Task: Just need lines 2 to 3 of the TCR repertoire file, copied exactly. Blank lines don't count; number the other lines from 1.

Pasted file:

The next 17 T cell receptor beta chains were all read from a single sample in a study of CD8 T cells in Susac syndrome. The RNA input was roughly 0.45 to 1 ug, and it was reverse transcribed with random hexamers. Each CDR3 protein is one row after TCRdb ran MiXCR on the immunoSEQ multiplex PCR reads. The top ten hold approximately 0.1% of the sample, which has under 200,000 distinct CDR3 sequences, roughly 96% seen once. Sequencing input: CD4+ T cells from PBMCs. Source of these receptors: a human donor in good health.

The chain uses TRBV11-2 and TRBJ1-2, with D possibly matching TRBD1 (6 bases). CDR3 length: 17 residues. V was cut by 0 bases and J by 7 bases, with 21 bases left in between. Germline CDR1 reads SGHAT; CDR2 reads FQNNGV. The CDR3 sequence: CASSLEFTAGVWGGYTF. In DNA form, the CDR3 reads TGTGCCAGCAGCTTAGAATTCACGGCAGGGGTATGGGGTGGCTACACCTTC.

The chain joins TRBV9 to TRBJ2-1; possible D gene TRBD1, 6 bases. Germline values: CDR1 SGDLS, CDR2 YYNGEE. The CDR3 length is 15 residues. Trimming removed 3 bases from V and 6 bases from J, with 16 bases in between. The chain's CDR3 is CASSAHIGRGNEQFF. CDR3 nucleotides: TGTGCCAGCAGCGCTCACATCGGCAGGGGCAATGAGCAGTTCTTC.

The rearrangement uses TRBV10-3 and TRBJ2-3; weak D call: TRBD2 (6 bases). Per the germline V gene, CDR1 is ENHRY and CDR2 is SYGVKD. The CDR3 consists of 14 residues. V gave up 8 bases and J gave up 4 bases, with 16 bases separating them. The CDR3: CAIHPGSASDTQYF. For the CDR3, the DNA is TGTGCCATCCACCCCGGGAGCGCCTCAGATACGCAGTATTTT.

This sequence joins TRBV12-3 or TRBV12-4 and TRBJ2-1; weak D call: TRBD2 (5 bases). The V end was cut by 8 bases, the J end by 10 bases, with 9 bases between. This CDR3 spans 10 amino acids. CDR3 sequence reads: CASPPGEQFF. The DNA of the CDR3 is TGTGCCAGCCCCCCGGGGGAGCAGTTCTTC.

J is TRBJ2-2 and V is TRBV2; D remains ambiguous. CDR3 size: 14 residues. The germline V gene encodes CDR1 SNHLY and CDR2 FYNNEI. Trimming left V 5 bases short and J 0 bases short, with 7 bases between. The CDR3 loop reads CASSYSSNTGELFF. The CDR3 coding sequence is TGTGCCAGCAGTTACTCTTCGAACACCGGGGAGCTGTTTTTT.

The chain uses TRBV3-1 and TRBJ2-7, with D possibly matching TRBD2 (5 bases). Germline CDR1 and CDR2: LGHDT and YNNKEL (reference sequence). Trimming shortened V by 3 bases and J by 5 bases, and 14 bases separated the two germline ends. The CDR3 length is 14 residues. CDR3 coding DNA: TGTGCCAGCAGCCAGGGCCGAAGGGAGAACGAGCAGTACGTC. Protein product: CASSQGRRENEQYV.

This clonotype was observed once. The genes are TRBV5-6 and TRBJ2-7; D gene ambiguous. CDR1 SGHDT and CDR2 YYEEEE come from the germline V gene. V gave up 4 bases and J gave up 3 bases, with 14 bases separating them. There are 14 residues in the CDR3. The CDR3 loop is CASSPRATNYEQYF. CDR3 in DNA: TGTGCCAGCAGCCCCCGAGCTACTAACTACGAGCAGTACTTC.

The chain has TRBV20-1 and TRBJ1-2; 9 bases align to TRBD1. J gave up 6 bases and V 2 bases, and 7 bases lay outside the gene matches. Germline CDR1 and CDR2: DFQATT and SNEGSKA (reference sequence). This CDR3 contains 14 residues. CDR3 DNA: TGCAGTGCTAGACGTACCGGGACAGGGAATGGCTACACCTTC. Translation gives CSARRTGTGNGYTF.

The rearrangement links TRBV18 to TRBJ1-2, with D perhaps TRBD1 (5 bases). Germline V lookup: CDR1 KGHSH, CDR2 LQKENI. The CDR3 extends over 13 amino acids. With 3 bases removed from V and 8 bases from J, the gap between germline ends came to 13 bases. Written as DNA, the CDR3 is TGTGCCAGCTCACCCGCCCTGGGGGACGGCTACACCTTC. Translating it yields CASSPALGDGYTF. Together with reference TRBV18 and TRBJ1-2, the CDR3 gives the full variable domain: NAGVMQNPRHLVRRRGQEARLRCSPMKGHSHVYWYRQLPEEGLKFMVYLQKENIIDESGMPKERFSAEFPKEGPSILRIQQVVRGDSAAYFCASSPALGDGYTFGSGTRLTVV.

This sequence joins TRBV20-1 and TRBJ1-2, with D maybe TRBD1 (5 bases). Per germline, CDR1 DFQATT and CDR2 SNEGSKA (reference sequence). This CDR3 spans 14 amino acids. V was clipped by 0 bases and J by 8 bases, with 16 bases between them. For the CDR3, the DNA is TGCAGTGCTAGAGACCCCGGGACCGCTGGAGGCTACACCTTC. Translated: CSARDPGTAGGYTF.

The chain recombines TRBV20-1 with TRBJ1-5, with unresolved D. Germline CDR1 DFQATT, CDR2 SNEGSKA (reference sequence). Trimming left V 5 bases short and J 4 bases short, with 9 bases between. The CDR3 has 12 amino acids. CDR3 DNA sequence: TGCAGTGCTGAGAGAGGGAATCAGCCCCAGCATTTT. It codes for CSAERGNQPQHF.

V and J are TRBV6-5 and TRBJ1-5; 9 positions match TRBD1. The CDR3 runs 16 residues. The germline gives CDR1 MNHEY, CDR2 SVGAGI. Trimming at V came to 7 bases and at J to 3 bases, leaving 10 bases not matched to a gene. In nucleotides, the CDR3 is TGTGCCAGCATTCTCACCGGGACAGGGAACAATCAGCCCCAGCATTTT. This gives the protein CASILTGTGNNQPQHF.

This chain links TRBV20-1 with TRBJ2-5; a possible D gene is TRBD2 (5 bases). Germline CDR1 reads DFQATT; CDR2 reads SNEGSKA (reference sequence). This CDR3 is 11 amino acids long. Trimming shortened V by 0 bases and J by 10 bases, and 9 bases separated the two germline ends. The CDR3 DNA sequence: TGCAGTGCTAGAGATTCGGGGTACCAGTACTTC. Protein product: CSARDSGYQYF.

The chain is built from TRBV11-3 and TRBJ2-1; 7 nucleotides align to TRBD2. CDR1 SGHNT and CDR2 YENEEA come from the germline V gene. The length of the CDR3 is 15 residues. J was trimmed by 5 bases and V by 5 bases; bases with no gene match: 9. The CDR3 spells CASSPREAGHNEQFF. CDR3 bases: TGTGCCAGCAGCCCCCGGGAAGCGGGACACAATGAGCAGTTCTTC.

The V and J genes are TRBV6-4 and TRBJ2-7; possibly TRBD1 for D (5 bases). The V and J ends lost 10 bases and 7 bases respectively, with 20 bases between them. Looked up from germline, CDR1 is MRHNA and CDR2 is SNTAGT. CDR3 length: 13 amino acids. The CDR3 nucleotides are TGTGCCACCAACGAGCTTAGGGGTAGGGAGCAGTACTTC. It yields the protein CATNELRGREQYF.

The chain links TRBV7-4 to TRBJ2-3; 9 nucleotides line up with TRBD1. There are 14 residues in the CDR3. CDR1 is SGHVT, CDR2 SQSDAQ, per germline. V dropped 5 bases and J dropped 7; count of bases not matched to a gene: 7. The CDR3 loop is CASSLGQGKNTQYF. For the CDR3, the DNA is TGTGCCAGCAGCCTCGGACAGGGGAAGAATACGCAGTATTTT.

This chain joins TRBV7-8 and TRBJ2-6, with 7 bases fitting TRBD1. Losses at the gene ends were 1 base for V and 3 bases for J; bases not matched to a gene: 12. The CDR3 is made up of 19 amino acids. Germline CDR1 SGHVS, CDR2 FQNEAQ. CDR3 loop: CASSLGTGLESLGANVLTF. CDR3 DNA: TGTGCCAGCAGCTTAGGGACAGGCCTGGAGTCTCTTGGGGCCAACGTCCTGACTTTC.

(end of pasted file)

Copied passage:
The chain uses TRBV11-2 and TRBJ1-2, with D possibly matching TRBD1 (6 bases). CDR3 length: 17 residues. V was cut by 0 bases and J by 7 bases, with 21 bases left in between. Germline CDR1 reads SGHAT; CDR2 reads FQNNGV. The CDR3 sequence: CASSLEFTAGVWGGYTF. In DNA form, the CDR3 reads TGTGCCAGCAGCTTAGAATTCACGGCAGGGGTATGGGGTGGCTACACCTTC.

The chain joins TRBV9 to TRBJ2-1; possible D gene TRBD1, 6 bases. Germline values: CDR1 SGDLS, CDR2 YYNGEE. The CDR3 length is 15 residues. Trimming removed 3 bases from V and 6 bases from J, with 16 bases in between. The chain's CDR3 is CASSAHIGRGNEQFF. CDR3 nucleotides: TGTGCCAGCAGCGCTCACATCGGCAGGGGCAATGAGCAGTTCTTC.